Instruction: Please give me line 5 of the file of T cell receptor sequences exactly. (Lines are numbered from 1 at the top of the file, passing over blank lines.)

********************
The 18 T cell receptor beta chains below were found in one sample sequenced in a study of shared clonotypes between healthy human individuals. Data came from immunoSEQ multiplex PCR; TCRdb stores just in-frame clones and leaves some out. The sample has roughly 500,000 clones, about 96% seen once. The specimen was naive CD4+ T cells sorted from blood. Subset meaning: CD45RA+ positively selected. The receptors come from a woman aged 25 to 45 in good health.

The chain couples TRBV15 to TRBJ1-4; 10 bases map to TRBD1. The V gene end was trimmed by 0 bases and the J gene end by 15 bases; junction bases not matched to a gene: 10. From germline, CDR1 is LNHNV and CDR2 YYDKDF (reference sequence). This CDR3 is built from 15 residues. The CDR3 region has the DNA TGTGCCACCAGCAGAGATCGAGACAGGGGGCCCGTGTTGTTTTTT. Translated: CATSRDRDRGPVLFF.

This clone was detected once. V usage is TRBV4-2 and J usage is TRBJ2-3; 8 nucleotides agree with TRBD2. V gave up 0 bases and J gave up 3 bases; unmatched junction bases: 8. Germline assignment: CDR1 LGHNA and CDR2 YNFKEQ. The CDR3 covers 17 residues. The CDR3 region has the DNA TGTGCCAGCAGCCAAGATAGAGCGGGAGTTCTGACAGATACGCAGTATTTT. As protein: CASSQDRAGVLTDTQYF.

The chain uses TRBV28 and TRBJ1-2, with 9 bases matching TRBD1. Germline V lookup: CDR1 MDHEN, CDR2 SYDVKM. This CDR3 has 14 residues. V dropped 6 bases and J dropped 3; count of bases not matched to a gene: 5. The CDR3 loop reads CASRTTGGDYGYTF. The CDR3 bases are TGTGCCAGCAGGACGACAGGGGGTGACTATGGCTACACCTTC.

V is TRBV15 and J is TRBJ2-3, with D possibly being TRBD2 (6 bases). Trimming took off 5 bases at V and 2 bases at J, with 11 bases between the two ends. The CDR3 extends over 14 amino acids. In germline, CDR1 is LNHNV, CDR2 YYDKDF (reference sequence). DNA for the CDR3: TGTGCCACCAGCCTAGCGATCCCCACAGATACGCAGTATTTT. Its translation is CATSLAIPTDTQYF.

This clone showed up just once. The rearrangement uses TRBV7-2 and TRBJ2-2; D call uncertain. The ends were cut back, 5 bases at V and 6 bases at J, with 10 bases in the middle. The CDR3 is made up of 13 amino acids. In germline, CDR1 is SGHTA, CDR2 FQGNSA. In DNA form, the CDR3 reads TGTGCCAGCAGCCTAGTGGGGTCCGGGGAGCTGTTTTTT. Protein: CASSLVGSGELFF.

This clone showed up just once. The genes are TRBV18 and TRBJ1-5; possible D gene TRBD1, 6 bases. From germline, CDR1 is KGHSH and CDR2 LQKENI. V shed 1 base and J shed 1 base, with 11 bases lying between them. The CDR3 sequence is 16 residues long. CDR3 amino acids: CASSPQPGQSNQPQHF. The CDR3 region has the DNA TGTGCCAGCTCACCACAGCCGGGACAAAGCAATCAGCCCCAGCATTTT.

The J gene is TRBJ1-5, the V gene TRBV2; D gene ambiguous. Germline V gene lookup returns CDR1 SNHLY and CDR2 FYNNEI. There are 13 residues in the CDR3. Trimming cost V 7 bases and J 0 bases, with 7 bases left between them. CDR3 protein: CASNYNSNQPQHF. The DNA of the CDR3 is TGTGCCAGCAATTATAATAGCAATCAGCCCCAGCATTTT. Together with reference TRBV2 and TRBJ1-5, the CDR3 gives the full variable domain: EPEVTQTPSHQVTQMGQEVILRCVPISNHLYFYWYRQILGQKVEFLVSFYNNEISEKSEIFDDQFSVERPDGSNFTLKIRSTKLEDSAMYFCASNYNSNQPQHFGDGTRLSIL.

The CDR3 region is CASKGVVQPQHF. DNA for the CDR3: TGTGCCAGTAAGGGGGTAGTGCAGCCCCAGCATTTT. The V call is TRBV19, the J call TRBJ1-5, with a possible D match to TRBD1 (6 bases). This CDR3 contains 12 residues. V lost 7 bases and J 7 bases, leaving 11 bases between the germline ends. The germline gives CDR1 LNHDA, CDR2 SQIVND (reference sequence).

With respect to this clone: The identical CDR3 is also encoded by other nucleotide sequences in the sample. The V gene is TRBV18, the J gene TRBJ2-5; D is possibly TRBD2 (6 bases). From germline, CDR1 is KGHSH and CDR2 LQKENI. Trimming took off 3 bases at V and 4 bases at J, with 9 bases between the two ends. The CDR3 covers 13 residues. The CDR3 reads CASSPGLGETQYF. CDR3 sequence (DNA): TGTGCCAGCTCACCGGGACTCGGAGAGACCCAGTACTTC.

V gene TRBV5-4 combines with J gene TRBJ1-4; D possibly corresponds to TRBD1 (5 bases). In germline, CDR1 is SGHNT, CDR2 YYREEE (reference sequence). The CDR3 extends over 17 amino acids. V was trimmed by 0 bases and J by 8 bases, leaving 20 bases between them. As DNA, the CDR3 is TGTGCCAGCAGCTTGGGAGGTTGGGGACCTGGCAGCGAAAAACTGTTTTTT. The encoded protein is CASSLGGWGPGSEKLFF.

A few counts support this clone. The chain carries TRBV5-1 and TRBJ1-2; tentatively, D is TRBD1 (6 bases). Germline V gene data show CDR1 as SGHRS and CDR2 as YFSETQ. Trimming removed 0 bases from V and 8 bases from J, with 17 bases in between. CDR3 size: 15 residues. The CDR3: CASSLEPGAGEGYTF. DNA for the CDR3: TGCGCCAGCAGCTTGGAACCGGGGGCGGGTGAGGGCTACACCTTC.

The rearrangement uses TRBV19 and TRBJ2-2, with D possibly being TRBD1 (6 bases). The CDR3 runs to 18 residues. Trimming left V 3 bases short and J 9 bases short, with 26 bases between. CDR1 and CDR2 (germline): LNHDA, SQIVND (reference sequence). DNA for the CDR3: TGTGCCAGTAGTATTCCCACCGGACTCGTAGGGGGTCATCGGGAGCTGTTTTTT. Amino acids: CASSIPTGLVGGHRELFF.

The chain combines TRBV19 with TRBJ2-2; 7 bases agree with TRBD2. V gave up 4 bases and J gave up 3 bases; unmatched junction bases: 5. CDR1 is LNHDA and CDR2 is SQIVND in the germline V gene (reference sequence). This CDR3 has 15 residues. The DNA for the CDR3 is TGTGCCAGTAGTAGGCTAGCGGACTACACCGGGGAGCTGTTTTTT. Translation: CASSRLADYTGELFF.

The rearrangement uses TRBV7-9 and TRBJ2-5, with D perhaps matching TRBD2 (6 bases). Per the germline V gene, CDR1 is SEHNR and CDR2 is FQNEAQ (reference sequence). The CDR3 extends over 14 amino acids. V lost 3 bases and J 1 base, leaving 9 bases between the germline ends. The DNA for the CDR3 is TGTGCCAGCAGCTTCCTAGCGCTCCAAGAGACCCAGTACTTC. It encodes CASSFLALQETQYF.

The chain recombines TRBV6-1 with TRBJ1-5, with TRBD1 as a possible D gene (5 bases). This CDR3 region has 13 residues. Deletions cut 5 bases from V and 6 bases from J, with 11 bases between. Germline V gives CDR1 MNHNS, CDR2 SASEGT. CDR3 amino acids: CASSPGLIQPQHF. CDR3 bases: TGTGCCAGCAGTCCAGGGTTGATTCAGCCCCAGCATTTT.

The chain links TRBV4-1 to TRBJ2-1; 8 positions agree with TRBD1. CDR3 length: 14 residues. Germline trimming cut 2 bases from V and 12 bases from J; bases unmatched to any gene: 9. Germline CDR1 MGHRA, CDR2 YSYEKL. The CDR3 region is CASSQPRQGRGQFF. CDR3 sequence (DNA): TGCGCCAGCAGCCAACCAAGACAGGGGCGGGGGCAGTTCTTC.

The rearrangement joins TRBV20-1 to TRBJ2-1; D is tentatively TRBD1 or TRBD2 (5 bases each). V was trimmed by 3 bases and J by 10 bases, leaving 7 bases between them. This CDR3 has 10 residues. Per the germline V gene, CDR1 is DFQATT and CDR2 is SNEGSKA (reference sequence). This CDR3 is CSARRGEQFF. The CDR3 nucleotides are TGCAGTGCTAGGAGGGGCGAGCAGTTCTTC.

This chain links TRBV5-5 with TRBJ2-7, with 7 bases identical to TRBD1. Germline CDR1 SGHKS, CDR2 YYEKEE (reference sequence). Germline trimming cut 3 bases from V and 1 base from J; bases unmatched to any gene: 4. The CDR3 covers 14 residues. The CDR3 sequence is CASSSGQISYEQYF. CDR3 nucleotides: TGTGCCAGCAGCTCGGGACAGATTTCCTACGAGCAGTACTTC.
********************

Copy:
V is TRBV15 and J is TRBJ2-3, with D possibly being TRBD2 (6 bases). Trimming took off 5 bases at V and 2 bases at J, with 11 bases between the two ends. The CDR3 extends over 14 amino acids. In germline, CDR1 is LNHNV, CDR2 YYDKDF (reference sequence). DNA for the CDR3: TGTGCCACCAGCCTAGCGATCCCCACAGATACGCAGTATTTT. Its translation is CATSLAIPTDTQYF.